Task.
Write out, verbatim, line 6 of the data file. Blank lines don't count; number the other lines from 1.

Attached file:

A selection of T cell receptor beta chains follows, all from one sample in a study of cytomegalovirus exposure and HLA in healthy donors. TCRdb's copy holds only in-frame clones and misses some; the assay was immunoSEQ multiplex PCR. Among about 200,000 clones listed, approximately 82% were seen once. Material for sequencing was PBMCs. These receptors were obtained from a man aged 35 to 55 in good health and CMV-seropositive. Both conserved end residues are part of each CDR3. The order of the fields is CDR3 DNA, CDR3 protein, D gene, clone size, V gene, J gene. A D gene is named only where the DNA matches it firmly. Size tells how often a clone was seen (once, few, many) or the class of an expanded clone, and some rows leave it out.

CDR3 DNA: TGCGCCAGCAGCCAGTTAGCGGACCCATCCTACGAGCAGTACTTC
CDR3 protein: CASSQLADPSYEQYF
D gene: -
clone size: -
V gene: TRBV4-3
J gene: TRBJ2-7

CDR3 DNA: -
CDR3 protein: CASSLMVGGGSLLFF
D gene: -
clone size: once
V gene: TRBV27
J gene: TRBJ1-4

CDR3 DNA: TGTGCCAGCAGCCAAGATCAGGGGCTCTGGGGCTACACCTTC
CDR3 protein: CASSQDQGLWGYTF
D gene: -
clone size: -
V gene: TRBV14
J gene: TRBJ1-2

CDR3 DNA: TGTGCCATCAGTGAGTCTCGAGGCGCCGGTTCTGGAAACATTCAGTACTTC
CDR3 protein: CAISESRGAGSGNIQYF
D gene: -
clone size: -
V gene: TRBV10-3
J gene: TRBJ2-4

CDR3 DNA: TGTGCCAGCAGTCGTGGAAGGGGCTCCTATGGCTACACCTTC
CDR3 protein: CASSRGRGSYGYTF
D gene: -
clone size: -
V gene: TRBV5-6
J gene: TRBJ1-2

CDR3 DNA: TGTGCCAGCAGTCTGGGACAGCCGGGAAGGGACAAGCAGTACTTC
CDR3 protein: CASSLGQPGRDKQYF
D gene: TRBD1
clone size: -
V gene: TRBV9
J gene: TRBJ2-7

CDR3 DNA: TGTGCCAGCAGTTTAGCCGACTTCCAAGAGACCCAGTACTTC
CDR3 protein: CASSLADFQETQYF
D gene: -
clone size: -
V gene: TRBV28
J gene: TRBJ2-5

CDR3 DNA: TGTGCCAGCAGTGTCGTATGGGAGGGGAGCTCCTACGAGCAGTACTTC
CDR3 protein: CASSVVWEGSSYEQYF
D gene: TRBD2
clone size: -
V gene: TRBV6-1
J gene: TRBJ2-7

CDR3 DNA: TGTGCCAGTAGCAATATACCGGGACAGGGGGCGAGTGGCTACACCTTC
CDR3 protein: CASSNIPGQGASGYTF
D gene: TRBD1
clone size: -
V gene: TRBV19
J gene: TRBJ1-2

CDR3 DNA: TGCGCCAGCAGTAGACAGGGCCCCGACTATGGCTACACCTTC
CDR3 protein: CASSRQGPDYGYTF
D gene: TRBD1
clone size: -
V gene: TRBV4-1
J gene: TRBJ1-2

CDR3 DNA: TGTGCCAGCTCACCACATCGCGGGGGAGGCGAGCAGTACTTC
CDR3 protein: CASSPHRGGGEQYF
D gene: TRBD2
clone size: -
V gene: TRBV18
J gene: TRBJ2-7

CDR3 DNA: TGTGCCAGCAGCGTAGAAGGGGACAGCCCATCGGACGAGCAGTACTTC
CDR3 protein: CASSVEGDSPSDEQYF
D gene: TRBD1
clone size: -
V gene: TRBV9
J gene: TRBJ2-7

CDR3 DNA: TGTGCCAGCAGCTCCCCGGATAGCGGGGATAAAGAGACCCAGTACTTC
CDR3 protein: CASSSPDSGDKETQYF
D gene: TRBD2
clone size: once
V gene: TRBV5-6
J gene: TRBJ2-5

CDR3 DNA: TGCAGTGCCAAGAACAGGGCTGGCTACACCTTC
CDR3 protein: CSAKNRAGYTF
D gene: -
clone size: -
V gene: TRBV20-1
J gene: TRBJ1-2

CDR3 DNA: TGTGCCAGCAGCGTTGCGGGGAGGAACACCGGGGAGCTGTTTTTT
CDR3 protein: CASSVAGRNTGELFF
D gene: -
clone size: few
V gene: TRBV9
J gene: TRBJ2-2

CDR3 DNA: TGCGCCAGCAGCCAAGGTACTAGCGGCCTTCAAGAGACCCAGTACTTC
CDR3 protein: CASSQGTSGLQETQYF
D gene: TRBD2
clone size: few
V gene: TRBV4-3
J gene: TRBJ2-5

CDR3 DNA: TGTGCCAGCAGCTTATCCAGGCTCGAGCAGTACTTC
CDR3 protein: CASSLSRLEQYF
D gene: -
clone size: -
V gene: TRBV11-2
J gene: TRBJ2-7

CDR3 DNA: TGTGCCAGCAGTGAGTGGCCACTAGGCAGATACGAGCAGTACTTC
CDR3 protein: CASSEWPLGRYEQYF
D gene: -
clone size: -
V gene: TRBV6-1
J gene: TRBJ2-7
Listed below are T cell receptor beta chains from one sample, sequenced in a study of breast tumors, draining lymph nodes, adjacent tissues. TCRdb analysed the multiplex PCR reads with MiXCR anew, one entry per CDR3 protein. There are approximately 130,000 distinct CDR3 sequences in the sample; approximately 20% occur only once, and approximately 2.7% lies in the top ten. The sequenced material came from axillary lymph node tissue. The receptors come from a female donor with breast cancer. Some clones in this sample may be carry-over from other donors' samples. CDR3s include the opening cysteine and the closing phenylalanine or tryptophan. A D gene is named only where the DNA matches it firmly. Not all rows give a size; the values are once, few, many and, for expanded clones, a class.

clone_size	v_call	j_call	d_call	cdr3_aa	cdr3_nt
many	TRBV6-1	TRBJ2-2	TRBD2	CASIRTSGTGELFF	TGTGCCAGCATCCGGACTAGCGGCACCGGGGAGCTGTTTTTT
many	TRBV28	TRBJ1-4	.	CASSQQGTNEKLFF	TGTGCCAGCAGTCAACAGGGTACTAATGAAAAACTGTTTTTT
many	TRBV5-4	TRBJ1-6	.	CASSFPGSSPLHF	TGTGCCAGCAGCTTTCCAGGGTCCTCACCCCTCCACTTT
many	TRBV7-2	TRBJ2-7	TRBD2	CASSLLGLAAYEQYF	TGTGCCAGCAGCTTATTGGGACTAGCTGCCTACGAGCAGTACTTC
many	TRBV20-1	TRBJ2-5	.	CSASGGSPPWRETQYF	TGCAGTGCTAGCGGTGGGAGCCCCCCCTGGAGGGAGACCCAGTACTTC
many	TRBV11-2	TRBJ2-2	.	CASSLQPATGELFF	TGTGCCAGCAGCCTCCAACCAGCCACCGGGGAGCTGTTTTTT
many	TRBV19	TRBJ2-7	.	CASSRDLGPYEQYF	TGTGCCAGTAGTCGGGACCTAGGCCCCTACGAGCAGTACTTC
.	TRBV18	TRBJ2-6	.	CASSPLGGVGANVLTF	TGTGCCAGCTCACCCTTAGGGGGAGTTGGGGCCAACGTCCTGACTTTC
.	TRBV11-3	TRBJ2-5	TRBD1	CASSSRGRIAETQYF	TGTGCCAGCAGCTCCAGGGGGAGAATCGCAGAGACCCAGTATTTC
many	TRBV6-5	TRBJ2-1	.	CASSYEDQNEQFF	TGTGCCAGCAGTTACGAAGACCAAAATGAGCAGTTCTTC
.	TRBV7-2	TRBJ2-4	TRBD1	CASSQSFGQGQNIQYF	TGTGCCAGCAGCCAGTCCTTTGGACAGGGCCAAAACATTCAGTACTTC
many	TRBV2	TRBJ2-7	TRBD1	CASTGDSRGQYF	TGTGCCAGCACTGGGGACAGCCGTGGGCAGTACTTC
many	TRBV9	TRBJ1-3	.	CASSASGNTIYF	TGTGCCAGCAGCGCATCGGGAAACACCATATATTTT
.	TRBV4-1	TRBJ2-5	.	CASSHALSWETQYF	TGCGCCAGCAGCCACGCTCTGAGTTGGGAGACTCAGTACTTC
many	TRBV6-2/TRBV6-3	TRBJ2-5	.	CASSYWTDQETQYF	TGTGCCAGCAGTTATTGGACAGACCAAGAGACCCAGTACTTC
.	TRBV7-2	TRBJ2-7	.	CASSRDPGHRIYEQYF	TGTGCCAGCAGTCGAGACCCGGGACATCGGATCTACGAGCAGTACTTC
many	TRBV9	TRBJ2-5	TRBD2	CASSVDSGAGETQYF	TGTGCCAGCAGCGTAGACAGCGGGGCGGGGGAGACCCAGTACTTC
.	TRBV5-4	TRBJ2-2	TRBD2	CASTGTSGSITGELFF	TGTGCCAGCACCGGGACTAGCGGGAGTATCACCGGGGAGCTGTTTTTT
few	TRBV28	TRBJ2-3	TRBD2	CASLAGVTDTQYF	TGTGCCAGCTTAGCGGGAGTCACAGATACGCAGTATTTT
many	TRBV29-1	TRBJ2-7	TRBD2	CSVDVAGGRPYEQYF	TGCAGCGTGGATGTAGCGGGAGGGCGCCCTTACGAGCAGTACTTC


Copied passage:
V gene: TRBV4-3